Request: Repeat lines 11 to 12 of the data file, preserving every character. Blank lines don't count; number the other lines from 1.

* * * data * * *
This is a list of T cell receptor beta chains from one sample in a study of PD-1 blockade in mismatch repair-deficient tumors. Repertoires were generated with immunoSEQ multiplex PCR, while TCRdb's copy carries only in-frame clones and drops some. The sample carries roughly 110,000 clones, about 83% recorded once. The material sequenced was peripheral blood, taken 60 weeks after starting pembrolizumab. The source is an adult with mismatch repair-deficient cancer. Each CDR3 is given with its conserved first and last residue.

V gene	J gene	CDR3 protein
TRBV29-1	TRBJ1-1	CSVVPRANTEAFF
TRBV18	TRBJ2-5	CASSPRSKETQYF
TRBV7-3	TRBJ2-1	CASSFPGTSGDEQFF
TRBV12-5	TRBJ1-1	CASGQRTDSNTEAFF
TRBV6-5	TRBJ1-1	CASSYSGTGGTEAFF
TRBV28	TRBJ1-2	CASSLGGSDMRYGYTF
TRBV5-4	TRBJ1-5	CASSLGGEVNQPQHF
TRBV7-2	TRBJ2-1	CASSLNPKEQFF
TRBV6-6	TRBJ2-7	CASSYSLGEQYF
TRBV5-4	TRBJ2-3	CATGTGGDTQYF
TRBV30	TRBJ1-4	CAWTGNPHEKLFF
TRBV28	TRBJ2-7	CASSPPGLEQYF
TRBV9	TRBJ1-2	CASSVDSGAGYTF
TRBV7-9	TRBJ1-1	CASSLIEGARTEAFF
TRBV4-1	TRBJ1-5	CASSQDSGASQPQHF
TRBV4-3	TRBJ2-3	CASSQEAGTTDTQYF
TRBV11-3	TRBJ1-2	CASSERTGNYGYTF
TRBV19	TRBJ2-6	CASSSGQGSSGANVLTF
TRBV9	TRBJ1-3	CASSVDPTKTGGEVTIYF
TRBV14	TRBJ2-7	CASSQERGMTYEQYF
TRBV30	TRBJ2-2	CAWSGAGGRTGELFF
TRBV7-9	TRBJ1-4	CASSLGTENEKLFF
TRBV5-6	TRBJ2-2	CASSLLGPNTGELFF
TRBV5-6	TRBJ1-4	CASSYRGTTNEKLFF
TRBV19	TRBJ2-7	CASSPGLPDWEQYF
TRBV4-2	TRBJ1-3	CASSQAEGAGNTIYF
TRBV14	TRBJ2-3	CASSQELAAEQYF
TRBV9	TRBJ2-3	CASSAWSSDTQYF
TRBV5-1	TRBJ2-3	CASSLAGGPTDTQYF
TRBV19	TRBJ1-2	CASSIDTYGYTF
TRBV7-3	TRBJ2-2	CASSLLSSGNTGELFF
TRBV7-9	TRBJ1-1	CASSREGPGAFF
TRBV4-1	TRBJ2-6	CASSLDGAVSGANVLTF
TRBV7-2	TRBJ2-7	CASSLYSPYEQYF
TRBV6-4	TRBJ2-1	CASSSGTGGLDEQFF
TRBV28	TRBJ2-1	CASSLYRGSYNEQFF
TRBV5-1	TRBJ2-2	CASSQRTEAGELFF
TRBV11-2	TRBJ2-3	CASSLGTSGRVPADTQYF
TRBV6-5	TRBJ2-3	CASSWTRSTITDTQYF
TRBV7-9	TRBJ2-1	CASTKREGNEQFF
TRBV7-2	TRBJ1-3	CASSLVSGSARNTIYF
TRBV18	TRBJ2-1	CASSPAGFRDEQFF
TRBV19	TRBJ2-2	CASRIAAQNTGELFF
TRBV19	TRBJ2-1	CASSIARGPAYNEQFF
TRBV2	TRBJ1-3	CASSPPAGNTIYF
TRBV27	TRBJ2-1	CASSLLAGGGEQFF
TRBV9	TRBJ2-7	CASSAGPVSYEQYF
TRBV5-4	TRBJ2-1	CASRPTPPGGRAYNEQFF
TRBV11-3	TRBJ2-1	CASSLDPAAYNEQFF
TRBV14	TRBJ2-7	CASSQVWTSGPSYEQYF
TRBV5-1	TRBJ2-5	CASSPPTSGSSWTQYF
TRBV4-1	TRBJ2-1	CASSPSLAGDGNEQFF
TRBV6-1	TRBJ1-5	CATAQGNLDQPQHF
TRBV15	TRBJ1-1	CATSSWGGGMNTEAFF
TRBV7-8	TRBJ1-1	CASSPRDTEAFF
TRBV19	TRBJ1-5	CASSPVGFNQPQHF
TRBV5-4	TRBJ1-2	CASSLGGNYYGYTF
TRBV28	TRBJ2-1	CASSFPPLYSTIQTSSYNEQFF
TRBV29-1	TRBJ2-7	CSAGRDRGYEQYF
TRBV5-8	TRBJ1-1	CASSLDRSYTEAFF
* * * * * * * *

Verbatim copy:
TRBV6-6	TRBJ2-7	CASSYSLGEQYF
TRBV5-4	TRBJ2-3	CATGTGGDTQYF